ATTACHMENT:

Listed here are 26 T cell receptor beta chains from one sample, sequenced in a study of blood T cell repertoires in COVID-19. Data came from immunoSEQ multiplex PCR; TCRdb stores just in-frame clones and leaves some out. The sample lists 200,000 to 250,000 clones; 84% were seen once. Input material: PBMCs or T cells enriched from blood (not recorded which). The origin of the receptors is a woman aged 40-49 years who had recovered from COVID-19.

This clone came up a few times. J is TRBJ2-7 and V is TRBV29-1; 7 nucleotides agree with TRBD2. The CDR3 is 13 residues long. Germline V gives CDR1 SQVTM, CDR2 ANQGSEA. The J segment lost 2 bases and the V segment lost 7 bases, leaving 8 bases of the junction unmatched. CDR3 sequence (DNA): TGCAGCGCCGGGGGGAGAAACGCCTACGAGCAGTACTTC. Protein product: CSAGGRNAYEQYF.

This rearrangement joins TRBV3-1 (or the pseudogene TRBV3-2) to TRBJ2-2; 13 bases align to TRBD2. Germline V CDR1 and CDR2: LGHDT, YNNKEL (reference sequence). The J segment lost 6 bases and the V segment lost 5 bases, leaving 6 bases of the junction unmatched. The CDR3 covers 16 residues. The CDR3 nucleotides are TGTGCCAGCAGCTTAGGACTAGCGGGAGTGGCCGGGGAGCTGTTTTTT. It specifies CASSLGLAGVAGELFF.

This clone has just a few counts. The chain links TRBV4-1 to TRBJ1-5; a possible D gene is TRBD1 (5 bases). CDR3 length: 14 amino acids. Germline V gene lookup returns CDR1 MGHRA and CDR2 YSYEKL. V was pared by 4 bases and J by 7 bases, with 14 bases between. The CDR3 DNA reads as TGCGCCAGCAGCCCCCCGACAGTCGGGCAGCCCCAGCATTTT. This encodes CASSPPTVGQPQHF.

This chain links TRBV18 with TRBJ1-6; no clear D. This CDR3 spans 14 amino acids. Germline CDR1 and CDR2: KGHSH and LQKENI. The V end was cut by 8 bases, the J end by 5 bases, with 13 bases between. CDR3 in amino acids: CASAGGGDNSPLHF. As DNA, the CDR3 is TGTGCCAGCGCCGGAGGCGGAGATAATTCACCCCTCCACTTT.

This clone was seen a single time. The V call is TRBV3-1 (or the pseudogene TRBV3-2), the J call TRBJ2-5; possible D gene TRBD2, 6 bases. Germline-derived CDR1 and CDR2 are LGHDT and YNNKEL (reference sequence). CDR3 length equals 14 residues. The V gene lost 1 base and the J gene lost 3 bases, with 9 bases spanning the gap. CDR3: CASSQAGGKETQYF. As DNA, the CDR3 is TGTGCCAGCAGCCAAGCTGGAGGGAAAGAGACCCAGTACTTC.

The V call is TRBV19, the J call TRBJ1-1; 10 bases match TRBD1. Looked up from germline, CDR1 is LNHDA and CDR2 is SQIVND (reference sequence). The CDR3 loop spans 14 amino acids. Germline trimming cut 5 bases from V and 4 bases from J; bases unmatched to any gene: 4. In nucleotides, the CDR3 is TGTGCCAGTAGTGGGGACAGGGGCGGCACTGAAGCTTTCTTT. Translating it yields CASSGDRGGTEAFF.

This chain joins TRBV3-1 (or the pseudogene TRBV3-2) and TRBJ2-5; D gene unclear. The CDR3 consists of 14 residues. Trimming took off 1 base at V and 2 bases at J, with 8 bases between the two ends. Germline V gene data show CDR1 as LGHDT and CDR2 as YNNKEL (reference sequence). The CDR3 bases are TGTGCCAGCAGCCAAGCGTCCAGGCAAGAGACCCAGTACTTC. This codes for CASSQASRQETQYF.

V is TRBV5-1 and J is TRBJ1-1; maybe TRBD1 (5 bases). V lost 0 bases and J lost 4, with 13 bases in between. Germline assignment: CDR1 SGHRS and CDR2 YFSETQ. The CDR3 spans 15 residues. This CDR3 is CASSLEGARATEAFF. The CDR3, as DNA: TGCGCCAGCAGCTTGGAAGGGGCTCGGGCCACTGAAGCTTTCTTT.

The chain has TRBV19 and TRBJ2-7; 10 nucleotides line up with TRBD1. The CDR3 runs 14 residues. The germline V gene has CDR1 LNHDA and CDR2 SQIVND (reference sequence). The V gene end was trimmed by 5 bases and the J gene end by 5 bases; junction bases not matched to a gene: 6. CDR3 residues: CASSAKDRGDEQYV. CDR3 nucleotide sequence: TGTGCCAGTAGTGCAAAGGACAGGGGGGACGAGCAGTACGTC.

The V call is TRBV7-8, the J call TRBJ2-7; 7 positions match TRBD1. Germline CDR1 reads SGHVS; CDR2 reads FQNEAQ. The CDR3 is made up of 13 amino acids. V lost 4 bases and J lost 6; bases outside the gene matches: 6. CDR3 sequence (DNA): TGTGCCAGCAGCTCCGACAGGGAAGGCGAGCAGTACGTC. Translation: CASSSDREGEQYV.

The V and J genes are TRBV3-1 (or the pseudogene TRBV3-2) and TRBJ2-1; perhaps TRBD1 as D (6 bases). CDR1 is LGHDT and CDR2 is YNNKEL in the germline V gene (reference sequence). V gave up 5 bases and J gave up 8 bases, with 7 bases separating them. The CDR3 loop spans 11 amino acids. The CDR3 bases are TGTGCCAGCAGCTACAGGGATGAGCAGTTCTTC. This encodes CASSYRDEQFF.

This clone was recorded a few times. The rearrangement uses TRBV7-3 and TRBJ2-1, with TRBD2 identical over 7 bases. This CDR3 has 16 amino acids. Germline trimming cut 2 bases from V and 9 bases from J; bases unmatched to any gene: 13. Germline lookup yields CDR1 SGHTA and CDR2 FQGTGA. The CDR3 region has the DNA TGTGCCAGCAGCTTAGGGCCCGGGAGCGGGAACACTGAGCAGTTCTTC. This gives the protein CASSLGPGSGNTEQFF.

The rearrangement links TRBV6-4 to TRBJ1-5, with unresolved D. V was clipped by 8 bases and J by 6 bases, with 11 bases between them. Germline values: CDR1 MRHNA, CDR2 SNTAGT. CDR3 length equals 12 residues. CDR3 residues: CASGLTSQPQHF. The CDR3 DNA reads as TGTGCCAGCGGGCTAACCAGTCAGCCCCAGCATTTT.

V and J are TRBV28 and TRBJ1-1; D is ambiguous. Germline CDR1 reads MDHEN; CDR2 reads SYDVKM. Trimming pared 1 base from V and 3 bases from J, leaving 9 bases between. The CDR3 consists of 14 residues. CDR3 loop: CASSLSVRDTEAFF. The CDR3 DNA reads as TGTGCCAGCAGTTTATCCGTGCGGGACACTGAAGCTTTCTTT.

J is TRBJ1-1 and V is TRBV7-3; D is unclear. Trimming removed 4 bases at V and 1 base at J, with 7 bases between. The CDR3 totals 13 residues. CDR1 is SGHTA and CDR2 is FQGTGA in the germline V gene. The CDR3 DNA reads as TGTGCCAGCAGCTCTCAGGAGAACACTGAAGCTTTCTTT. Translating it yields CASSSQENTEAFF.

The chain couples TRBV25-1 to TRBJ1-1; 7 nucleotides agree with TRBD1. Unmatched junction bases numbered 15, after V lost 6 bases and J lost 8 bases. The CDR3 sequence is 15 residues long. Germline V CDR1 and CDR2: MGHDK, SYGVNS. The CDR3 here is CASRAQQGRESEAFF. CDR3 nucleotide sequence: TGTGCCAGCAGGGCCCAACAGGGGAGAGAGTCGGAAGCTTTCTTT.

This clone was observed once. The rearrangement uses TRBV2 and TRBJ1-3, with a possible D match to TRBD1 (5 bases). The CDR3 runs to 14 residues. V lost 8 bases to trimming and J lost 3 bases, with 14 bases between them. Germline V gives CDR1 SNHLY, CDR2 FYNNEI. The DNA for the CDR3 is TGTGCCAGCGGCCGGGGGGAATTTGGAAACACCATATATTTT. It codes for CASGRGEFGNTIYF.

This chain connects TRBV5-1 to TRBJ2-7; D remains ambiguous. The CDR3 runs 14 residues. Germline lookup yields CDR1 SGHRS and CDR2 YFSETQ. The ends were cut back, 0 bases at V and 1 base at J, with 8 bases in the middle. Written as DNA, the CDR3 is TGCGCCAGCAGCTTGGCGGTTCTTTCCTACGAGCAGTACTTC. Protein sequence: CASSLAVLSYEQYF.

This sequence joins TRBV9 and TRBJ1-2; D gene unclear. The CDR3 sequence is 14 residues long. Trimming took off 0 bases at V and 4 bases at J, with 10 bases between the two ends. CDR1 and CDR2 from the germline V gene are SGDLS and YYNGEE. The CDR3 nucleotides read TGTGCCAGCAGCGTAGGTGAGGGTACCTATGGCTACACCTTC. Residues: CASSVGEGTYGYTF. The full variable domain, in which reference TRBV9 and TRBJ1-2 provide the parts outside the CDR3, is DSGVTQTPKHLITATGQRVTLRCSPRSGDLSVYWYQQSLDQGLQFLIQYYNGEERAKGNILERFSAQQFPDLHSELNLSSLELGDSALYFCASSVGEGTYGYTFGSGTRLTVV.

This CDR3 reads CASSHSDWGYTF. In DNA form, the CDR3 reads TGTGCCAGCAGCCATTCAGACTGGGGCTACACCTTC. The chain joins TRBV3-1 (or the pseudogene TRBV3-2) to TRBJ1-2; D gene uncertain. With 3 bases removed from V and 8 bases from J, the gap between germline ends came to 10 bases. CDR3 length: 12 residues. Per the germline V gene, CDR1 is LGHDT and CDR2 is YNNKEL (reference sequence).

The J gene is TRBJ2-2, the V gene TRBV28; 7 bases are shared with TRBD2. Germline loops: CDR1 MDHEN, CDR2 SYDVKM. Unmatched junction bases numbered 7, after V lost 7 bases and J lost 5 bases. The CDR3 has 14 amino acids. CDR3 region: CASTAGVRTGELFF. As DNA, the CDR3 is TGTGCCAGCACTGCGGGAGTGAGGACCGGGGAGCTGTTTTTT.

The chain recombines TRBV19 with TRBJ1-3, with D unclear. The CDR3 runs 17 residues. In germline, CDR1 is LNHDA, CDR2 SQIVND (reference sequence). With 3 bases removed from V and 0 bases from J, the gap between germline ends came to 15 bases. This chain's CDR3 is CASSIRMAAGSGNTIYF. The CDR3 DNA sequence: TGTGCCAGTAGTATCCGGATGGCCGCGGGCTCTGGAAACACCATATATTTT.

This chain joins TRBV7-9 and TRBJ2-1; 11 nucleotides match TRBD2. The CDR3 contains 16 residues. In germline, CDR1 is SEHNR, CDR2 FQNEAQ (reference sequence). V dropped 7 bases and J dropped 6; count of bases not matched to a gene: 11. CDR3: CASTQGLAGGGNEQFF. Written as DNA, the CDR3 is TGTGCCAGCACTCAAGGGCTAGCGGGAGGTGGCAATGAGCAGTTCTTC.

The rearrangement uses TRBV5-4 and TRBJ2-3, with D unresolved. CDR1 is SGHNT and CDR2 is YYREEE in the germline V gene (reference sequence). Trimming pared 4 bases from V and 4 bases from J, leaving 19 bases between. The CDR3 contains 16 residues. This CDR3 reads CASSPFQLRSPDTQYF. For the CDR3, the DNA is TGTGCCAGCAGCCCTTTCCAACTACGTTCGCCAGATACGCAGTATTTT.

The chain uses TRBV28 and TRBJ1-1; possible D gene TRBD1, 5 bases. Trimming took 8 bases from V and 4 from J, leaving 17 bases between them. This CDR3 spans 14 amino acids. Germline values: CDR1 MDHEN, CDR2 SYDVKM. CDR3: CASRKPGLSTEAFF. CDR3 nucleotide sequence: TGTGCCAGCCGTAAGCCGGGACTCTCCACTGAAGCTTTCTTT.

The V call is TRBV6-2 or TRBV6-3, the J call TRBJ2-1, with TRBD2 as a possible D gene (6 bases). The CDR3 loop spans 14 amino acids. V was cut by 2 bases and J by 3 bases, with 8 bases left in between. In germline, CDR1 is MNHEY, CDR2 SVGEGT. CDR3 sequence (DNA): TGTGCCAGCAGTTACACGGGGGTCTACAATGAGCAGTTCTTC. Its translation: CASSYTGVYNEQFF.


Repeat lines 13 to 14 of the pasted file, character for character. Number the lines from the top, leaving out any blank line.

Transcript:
This clone was recorded a few times. The rearrangement uses TRBV7-3 and TRBJ2-1, with TRBD2 identical over 7 bases. This CDR3 has 16 amino acids. Germline trimming cut 2 bases from V and 9 bases from J; bases unmatched to any gene: 13. Germline lookup yields CDR1 SGHTA and CDR2 FQGTGA. The CDR3 region has the DNA TGTGCCAGCAGCTTAGGGCCCGGGAGCGGGAACACTGAGCAGTTCTTC. This gives the protein CASSLGPGSGNTEQFF.

The rearrangement links TRBV6-4 to TRBJ1-5, with unresolved D. V was clipped by 8 bases and J by 6 bases, with 11 bases between them. Germline values: CDR1 MRHNA, CDR2 SNTAGT. CDR3 length equals 12 residues. CDR3 residues: CASGLTSQPQHF. The CDR3 DNA reads as TGTGCCAGCGGGCTAACCAGTCAGCCCCAGCATTTT.